What is Neti Kriya in Yoga: Four Types and Benefits

Neti pots have gained a lot of popularity in the previous decade. We covered how to use a neti pot safely and rounded up the best neti pots in the current market. But for nescient readers, unaware of neti, we will cover types of neti kriyas and talk about their benefits below.

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In yoga, neti refers to four types of nasal cleansing techniques to purify the nasal passages. It prepares a yogi for asana, pranayama, and meditation by keeping the body illness-free and harmonious. These purification techniques also have other physiological and spiritual benefits.

Neti kriya is one of the shat kriyas (six purification techniques) outlined in the Hatha Yoga Pradipika and other classical yoga texts. It is done to clear and irrigate the nasal passageways, remove toxins and blockages that hinder the flow of prana, and improve breathing [1].

These shat kriyas or yogic cleansing rituals should be practiced first thing in the morning with an empty stomach, right after cleaning the teeth. If done regularly, as a part of one’s daily morning routine, they have a wide range of psycho-physiological and spiritual benefits.

Types of Neti Kriya

In Ayurveda and Yoga, there are four types of neti kriya - Sutra (String), Jala (Water), Dugdha (Milk), and Ghrita (Ghee) Neti. Sutra is practiced with a string and the other three types of neti kriya are done with a neti-pot to deliver the liquid into the nostril.

1. Sutra Neti Kriya (String)

Sutra neti is the yogic practice of nasal cleansing using a string or thread. First, a thin, twisted cotton thread (4mm), surgical tubing, or rubber string is dipped in beeswax or ghee and one end of the string is gently inserted through the nose and pulled out of the mouth.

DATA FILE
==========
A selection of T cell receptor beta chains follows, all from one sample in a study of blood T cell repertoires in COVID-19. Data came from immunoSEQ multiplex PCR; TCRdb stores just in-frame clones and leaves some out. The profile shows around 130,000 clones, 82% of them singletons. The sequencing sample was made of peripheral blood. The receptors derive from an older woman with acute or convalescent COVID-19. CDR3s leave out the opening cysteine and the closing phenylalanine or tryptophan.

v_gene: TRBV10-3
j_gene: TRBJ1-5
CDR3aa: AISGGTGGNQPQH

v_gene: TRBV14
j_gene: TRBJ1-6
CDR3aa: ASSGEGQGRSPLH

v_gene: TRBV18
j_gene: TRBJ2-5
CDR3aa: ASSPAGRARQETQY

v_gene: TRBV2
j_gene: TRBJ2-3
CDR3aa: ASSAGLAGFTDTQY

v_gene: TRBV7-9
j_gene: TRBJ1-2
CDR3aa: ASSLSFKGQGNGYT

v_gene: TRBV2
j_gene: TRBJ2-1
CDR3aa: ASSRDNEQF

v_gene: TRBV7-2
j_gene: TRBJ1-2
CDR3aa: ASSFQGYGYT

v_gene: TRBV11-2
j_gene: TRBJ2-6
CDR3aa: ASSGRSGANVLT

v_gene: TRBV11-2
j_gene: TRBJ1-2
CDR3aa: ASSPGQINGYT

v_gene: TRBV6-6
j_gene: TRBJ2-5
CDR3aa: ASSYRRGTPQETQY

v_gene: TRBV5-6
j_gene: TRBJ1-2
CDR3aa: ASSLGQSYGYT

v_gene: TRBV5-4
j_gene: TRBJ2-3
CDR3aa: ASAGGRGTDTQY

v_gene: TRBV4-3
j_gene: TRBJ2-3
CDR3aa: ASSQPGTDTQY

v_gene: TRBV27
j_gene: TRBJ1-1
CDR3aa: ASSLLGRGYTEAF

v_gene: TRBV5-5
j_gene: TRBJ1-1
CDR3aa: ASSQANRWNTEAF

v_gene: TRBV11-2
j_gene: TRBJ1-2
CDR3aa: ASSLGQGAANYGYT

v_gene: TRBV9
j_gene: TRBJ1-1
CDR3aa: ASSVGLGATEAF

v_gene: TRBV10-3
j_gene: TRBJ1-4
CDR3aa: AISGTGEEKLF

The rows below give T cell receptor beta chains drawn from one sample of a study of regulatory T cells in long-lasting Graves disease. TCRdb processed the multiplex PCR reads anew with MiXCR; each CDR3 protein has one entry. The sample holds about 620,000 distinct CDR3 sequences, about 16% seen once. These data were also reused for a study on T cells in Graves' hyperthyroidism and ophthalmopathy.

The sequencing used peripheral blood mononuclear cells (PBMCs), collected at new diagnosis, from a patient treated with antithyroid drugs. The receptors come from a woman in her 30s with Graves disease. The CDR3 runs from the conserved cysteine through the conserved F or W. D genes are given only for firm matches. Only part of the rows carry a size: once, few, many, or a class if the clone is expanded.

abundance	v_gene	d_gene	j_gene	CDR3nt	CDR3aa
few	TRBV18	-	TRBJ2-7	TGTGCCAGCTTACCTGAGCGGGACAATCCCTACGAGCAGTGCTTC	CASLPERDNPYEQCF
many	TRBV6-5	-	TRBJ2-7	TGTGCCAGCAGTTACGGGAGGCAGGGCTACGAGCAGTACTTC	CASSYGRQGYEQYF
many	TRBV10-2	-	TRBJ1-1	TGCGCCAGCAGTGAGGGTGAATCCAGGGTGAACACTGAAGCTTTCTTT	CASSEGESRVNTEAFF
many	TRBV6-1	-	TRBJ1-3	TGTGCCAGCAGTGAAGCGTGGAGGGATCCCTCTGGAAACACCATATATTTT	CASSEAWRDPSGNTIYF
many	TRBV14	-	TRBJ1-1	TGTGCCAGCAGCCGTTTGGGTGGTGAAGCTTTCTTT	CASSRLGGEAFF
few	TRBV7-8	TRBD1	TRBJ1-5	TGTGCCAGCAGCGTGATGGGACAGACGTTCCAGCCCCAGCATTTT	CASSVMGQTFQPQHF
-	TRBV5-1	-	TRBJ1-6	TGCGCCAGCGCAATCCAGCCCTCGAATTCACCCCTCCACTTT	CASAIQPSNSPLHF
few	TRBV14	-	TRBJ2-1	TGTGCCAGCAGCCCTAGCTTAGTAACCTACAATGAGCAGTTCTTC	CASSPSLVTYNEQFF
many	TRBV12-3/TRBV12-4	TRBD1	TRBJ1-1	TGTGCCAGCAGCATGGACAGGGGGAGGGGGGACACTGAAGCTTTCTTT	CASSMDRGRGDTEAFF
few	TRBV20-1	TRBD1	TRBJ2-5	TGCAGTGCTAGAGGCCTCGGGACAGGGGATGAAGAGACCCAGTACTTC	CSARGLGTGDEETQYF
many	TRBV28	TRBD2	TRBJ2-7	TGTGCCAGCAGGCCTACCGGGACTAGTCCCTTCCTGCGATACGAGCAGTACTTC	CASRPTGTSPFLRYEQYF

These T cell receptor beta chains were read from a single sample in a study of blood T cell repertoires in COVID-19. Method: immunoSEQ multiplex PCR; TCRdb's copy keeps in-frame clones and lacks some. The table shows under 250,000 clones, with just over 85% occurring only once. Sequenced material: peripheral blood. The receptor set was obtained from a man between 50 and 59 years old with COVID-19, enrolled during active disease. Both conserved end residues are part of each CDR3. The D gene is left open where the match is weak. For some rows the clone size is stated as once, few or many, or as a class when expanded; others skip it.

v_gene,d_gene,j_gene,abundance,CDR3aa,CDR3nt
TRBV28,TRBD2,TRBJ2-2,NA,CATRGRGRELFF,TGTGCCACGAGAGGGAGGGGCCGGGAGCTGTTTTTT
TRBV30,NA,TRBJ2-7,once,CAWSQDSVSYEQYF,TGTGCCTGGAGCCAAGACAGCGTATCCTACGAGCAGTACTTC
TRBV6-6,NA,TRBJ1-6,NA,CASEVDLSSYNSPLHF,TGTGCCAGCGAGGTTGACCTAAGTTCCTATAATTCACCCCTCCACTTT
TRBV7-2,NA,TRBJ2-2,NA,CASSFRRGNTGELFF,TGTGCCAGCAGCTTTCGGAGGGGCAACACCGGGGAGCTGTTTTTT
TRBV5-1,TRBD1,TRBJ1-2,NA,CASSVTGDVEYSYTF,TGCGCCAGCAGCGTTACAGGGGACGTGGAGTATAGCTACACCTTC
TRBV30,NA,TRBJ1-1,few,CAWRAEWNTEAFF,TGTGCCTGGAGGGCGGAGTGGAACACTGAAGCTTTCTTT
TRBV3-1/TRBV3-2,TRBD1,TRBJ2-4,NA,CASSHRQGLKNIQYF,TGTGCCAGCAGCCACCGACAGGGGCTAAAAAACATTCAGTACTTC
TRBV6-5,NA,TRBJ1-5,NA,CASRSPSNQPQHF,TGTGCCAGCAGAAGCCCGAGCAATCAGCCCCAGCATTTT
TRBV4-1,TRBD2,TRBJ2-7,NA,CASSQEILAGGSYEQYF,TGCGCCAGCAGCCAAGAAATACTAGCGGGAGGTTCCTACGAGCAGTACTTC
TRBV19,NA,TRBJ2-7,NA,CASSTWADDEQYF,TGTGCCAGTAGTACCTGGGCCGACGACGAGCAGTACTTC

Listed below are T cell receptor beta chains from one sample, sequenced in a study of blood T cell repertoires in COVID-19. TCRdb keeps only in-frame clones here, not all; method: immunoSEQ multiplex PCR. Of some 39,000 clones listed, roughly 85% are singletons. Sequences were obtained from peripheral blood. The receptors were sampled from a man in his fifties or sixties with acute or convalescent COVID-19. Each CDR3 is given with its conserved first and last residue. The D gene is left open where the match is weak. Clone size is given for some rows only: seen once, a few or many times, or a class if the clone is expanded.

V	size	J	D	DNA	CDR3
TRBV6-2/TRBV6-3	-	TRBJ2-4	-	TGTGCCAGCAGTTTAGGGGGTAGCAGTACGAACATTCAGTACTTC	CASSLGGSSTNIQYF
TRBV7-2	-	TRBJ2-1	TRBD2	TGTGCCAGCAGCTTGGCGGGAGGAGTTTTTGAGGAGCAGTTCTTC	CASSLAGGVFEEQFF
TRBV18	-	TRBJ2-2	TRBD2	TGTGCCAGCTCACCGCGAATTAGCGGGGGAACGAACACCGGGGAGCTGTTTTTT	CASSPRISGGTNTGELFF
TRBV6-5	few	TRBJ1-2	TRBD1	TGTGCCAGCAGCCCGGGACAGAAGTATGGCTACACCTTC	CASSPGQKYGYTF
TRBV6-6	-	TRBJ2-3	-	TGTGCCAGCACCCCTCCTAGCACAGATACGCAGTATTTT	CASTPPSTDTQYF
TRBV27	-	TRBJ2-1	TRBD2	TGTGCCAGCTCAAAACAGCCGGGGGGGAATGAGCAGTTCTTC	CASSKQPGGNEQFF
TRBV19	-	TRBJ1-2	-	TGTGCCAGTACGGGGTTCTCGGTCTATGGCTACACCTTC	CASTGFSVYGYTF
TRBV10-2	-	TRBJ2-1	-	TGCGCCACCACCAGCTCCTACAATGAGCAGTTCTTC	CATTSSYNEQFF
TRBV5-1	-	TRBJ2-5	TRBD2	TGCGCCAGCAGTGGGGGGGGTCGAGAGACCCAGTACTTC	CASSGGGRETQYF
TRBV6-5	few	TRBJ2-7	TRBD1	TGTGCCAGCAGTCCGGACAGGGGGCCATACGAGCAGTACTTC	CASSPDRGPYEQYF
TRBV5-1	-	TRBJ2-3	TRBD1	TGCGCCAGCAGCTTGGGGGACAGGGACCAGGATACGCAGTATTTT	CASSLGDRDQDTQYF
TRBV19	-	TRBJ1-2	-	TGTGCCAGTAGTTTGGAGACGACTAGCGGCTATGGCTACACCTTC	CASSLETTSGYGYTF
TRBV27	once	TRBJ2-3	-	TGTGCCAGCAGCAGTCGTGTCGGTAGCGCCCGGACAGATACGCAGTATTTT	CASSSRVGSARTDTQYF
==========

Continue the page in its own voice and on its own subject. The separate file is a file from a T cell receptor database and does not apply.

With one end out the nose and another out the mouth, a yogi threads the nose using a back and forth motion. In simple words, both ends are pulled alternately to clean and decongest the nose and upper respiratory regions. The process is then repeated for the other nostril.

Compared to Jala Neti (mentioned below), Sutra neti kriya is said to provide a more thorough cleansing. However, this is an advanced yoga technique that should not be attempted without expert guidance or medical consultation. It can lead to nausea and gagging.

2. Jala Neti Kriya (Saline Solution)

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Neti Starter Kit on Amazon

Jala neti is the yogic practice of nasal irrigation and cleansing using a neti pot (device) and saline solution (water + salt). Jala neti is done with a neti pot – a teapot-like device with a long spout that we have discussed in a separate article.


In Jala neti kriya, a neti pot is filled with distilled/sterile/boiled water with 1 teaspoon of salt. You bend forward and tilt the head to a side. Placing the spout on the upward nostril, you pour water into one nostril, which exits through the other.

You bend forward and breathe rapidly to clear the nose. Then, the same process is repeated with the other nostril. There is also another advanced variation of Jala neti that involves pouring water into the mouth and snorting it from the nose.

3. Dughdha Neti Kriya (Milk)

Dugdha neti is a yoga practice of cleansing the nasal passageways with milk. It is similar to Jala neti but it uses a neti pot filled with warm milk instead of a saline solution. Using a nasal cleansing device, milk is poured into one nostril and flows out of the other.

Dugdha neti is outlined in several ancient yoga texts including Hatha Yoga Pradipika. Milk is used as an alternative to saline water if saline water causes irritation in the nasal passages. One can practice dugdha neti by itself or after Jala and/or sutra neti, as they dry out the nasal passages.

Milk hydrates and moisturizes the insides of the nostrils. A simpler version of dugdha neti involves coating the nasal lining by sniffing a few drops of warm milk. But it should not be attempted without knowing the safety guidelines or without guidance from an expert.

4. Ghrita Neti Kriya (Ghee)